But most expect the ideological litmus test to relax as the White House Office of Presidential Personnel replaces the transition team. “The idea that you would blackball people completely and not draw on these folks is unusual,” said Edelman, who signed a letter in August warning that Trump would be “the most reckless president in American history.” “It has usually relaxed because of the process of having to replace people. There’s this idea that anybody can do these jobs. Actually, the number of people who have the background, the temperament, the subject matter expertise, is narrower than you would think, and as you go higher up the pyramid, the numbers drop dramatically.”
“I think a year or so down the road, and everybody’s been in the government for a year, and what you did during the election campaign is going to be a lot less important,” said another former Bush administration national security official.
In selecting his Cabinet, Trump has leaned heavily so far on those with deep experience in the private sector but little or no experience in government. Six of the 14 Cabinet nominees he has announced — including his nominee for secretary of state, ExxonMobil CEO Rex Tillerson, Treasury secretary nominee and hedge fund manager Steven Mnuchin, and private equity titan Wilbur Ross, nominated to lead the Department of Commerce — have no experience in government. (Trump has yet to name a nominee to run the Department of Agriculture.)
Though wildly successful in their respective industries, private-sector success has not historically correlated with success in government, adding another potential element of instability to the incoming administration. George W. Bush’s first Treasury secretary, Paul O’Neill, had served a successful 12-year tenure as CEO of Alcoa before he came to Washington. But his focus on workplace safety at the expense of fiscal policy put him at loggerheads with the Bush administration, and he was cast aside after two years. Robert Rubin, on the other hand, ran the Treasury Department for Bill Clinton with great success after spending a quarter-century at Goldman Sachs.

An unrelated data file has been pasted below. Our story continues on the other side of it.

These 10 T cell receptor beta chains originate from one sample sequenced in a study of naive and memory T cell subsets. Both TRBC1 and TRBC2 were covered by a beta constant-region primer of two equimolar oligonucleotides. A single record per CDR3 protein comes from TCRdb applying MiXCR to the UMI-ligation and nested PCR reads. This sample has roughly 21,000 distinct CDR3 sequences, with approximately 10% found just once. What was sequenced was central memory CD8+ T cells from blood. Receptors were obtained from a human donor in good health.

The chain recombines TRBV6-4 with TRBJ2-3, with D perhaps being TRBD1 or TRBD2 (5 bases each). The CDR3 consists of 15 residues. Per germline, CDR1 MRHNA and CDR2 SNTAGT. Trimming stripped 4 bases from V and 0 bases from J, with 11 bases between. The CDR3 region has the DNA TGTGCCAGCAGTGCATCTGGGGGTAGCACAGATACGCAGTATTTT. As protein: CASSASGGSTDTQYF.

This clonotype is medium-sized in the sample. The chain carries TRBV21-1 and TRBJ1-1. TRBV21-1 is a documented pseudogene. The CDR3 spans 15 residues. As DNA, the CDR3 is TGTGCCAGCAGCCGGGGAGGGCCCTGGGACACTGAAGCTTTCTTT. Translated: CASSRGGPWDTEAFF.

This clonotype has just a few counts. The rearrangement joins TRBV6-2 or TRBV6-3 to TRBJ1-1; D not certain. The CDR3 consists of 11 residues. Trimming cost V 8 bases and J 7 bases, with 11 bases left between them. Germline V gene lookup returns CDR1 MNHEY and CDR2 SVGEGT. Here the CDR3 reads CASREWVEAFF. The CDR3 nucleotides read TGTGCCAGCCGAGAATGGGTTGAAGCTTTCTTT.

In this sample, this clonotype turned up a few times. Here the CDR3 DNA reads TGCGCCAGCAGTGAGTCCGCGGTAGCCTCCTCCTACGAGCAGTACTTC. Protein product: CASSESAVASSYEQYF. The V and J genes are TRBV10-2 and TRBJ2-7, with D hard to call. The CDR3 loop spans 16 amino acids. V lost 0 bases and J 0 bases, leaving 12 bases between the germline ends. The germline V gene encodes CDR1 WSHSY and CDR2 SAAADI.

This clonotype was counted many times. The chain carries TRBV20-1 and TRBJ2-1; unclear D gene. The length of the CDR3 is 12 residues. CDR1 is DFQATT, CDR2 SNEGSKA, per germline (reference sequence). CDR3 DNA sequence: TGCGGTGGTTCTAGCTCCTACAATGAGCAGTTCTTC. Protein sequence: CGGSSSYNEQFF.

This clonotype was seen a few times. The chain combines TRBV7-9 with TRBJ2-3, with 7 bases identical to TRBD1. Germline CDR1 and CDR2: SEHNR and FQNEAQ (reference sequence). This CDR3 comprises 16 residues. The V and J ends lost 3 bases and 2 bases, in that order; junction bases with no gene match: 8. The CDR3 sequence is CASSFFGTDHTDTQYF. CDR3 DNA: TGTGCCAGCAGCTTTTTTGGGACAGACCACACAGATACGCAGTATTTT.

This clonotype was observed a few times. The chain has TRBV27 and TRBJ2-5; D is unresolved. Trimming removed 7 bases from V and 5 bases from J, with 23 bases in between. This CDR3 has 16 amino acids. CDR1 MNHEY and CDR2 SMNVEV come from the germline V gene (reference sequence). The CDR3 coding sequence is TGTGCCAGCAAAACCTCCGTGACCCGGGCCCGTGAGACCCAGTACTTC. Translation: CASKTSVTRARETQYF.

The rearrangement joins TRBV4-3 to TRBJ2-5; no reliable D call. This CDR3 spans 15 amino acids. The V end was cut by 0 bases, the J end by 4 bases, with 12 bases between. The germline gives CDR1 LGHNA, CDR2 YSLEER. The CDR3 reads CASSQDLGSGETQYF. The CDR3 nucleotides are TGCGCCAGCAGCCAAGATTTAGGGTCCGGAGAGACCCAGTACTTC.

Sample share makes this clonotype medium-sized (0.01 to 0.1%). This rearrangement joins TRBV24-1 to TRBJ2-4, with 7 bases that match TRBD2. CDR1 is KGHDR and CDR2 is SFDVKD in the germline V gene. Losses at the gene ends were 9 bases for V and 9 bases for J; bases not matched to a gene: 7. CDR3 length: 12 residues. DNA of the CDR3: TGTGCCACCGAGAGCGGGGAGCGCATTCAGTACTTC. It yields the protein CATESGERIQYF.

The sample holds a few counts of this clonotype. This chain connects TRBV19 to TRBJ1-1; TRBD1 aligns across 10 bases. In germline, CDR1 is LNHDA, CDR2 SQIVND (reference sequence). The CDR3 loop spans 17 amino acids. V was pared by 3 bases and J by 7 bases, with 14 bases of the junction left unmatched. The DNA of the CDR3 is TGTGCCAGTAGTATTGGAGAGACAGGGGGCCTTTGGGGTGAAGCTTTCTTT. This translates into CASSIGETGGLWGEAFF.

The upshot: “Private sector success is not necessarily a guarantee of government success. The record of people transitioning from the C-suite to the Cabinet is decidedly mixed. Some of his appointments are likely to be a terrific success and some are likely to end up in ugly failure,” said one former Bush administration official, who requested anonymity because he is under consideration for positions in the Trump administration.
The average life span of a Cabinet secretary in any administration is about two years. The turnover “is going to be higher this time around, in all probability,” said Edelman.